Brandon Harris, CB, Miami
We continue our series with Miami cornerback Brandon Harris. In 38 games with the Hurricanes, Harris picked up four interceptions, 130 tackles (91 solo), 26 passes defensed, four forced fumbles, and 15 kick returns for 337 yards. Harris' relatively low career interception total is an indicator of both sides of the learning curve -- while he dropped a number of potential picks (and got burned for many touchdowns) in 2008, Harris was good enough in coverage by his junior season of 2010 to force enemy quarterbacks to throw the other way.
Pros: Adjusts well to motion pre-snap. Trails receivers tightly on timing and crossing routes and has the short-area speed to recover on digs and comebacks. Closes exceptionally well on screens and swing passes. He'll lose one-on-one jumping battles because of his height, but he has a great sense of timing to leap as the receiver starts to descend. Excellent sense of play direction; you don't see him getting fooled out of a potential play by receiver moves or quarterback fakes. Seems to have an innate sense of when to be aggressive and jump a route, and when to hang back and tackle. Clearly responds to coaching and learns from his mistakes in coverage.
Decent form tackler in run support for his size (5-foot-11, 195 pounds), though bigger players will drag him and he'll have to wait for help at times. Doesn't shy away from lining up to set the edge. Quick enough to avoid getting beaten by jukes in space, and he doesn't hesitate to being a knock once he zeroes in.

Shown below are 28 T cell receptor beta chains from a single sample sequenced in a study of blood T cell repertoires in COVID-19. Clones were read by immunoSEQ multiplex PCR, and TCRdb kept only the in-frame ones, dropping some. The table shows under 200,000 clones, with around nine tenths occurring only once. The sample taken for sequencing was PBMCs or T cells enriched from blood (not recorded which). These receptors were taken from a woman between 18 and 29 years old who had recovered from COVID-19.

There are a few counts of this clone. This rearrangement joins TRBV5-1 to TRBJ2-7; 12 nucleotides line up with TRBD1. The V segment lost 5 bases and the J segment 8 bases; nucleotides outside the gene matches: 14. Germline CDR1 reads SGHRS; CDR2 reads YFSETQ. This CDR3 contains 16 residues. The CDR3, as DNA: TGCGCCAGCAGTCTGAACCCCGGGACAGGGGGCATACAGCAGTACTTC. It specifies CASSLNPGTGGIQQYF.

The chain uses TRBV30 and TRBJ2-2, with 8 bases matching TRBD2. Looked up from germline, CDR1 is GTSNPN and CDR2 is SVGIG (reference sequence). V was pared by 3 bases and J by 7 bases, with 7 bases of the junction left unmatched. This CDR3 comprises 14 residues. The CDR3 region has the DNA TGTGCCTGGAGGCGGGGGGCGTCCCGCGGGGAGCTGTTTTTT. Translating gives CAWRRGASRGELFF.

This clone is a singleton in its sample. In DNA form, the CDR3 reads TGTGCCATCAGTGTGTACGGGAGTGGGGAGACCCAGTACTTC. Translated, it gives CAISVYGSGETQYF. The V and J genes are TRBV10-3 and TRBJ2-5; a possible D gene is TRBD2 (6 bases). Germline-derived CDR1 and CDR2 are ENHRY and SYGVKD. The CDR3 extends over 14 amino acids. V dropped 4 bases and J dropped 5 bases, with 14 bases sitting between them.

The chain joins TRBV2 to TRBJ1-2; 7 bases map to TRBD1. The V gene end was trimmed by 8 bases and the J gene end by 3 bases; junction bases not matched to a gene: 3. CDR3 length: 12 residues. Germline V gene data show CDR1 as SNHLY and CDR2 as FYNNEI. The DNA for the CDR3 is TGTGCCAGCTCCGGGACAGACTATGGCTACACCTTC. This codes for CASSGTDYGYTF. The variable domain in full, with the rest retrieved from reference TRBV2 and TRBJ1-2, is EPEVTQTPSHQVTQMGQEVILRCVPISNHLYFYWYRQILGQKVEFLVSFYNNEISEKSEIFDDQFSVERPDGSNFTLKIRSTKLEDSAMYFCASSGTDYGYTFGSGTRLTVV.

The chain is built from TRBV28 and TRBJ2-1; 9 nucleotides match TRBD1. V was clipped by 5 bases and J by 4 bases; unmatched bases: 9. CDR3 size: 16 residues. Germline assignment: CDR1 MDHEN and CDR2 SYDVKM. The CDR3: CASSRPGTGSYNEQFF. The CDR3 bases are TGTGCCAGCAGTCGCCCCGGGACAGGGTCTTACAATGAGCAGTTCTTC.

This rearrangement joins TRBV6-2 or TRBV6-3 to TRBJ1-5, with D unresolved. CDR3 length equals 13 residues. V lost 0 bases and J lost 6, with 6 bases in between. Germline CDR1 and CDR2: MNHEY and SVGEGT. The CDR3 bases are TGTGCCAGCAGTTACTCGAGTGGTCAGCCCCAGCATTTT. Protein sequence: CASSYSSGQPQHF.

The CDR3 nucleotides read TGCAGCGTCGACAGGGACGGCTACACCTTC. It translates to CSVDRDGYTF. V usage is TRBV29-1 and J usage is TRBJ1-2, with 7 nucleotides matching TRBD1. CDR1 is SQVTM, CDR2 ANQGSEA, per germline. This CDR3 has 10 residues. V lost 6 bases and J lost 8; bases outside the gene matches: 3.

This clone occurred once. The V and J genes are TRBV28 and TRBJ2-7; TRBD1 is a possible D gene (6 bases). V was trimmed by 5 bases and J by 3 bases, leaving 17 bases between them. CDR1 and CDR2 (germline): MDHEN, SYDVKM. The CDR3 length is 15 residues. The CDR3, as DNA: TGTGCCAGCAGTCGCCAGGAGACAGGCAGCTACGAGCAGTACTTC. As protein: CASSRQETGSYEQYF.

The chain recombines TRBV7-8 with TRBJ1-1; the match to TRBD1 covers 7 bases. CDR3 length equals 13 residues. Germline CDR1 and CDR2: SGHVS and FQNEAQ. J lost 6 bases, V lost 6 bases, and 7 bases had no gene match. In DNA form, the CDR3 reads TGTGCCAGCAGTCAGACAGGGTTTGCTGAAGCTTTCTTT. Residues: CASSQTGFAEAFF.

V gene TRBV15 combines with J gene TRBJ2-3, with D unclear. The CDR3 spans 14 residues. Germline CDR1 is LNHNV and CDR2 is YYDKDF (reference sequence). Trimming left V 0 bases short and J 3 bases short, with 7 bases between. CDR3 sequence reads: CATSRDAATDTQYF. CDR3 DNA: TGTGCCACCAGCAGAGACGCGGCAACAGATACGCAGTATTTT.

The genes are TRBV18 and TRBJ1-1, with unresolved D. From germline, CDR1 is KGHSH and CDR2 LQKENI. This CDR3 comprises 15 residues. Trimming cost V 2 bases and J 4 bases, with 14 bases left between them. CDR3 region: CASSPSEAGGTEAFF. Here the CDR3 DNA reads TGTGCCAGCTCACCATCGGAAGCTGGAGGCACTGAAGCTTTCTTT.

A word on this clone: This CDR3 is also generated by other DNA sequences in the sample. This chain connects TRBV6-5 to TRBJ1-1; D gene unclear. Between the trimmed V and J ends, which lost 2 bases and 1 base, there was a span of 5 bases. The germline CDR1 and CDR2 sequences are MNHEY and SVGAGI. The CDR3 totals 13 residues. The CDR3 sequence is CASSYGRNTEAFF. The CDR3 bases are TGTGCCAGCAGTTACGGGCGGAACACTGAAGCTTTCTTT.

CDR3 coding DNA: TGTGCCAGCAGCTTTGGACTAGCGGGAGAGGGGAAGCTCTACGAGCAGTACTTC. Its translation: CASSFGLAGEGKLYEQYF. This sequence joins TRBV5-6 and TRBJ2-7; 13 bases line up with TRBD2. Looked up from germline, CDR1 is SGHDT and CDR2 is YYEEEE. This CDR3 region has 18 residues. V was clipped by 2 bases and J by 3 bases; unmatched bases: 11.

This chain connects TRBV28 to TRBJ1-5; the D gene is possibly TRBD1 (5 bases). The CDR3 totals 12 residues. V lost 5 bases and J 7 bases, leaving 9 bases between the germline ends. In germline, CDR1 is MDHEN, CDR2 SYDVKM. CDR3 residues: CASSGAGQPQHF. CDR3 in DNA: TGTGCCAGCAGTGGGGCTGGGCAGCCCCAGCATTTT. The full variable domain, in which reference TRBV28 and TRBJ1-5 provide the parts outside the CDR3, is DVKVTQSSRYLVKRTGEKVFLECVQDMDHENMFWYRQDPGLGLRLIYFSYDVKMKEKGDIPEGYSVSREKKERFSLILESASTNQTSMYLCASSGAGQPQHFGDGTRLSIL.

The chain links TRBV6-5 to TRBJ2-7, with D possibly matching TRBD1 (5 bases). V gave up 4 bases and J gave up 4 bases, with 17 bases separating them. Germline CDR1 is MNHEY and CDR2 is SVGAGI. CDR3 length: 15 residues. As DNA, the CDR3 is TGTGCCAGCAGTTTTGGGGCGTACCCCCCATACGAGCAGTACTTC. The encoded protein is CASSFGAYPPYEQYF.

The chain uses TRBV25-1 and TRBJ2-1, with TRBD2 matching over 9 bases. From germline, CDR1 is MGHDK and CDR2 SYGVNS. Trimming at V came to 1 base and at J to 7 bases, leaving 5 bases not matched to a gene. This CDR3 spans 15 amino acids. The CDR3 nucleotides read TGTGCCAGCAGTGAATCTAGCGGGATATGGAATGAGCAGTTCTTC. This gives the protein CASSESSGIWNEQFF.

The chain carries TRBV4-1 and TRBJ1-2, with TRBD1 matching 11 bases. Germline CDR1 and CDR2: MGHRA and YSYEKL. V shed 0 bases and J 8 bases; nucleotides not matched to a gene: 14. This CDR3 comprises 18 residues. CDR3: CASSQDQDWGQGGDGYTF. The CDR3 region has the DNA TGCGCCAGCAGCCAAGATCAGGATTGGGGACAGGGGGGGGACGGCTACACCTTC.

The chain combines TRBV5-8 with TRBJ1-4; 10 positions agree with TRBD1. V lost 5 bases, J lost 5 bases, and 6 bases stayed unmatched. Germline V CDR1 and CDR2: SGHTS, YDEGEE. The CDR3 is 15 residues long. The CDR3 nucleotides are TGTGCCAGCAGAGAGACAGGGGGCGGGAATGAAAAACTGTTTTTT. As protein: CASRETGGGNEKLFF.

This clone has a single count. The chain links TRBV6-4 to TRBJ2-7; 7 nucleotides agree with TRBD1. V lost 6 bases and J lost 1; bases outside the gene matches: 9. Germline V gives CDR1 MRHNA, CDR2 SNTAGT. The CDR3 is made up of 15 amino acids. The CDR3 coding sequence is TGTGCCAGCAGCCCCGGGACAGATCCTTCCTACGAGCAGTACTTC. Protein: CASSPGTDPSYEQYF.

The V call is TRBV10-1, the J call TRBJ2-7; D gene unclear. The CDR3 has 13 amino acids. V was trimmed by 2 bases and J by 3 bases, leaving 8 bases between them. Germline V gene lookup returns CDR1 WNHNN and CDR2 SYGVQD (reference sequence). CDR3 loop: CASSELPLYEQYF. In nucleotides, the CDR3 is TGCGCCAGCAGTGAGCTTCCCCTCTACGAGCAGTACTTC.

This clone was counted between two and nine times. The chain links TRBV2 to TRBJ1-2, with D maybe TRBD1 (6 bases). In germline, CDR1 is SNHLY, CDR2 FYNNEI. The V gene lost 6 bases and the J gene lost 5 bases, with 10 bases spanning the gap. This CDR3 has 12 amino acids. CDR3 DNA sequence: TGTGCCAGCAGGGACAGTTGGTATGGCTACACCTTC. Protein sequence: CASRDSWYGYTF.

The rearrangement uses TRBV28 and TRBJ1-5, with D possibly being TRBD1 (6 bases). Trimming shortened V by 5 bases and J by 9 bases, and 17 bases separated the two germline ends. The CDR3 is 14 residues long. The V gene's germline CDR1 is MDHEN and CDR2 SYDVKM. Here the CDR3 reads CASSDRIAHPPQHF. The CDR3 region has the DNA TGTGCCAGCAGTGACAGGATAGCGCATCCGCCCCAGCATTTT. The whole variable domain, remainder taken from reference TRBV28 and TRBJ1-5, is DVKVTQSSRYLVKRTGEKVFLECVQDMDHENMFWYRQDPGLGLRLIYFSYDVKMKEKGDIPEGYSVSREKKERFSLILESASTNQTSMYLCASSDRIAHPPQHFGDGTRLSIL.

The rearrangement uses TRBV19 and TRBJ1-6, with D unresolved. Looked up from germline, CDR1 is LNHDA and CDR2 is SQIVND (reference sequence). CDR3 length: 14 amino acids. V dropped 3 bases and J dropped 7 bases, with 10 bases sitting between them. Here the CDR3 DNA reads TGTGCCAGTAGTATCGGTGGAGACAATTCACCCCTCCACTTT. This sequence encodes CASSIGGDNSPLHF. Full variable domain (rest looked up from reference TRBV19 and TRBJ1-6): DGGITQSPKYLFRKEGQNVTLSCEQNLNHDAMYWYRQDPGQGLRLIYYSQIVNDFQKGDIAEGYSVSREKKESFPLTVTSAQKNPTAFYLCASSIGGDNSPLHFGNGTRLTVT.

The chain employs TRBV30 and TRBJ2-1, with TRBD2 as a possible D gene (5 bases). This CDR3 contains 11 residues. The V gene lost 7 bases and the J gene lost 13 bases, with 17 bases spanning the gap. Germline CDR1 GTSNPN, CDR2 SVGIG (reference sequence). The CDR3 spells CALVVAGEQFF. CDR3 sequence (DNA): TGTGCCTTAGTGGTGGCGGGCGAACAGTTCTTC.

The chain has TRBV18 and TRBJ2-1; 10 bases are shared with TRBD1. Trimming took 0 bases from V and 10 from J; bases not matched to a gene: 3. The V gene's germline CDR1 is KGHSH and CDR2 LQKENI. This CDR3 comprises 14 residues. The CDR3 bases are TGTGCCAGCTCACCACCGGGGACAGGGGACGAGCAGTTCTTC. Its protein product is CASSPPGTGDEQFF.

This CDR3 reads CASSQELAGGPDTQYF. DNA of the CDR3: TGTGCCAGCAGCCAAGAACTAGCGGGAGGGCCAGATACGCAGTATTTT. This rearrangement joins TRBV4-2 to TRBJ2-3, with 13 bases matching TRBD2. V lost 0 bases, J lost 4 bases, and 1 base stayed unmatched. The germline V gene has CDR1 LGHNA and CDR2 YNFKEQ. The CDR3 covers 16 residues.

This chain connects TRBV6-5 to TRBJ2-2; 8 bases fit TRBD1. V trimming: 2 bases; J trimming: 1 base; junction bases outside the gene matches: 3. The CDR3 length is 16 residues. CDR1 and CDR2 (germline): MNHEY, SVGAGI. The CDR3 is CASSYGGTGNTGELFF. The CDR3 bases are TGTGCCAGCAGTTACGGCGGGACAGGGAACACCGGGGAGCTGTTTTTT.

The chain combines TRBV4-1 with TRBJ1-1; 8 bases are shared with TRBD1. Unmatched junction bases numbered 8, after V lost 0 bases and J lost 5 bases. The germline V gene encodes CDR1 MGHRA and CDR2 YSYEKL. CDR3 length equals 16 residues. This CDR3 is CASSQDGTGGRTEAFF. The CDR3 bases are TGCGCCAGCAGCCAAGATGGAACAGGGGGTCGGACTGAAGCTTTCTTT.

Cons: Harris is a better man corner than he is in zone, especially zone where he's playing off. Less of problem when he's playing under with or without safety help, but he seems to get a bit lost with a bigger zone to defend. Faster receivers who can push off will gain advantage -- Harris will struggle to catch up at times. Passes defensed numbers are partially inflated because he has a habit of slapping the ball away even when he could go for the pick.
Conclusion: If Harris was two inches taller, we'd be talking about him as a top-15 draft pick. But as he stands (literally), he's still got enough talent to start his path in the NFL as an outstanding nickel corner and make the transition to starting cornerback in a system in which pure man-speed is more important than zone recognition and the ability to tackle. With continued focus on his technique, he should be able to meet good coaching all the way and make a real difference for his NFL team.
NFL Comparison: Brent Grimes(notes), Atlanta Falcons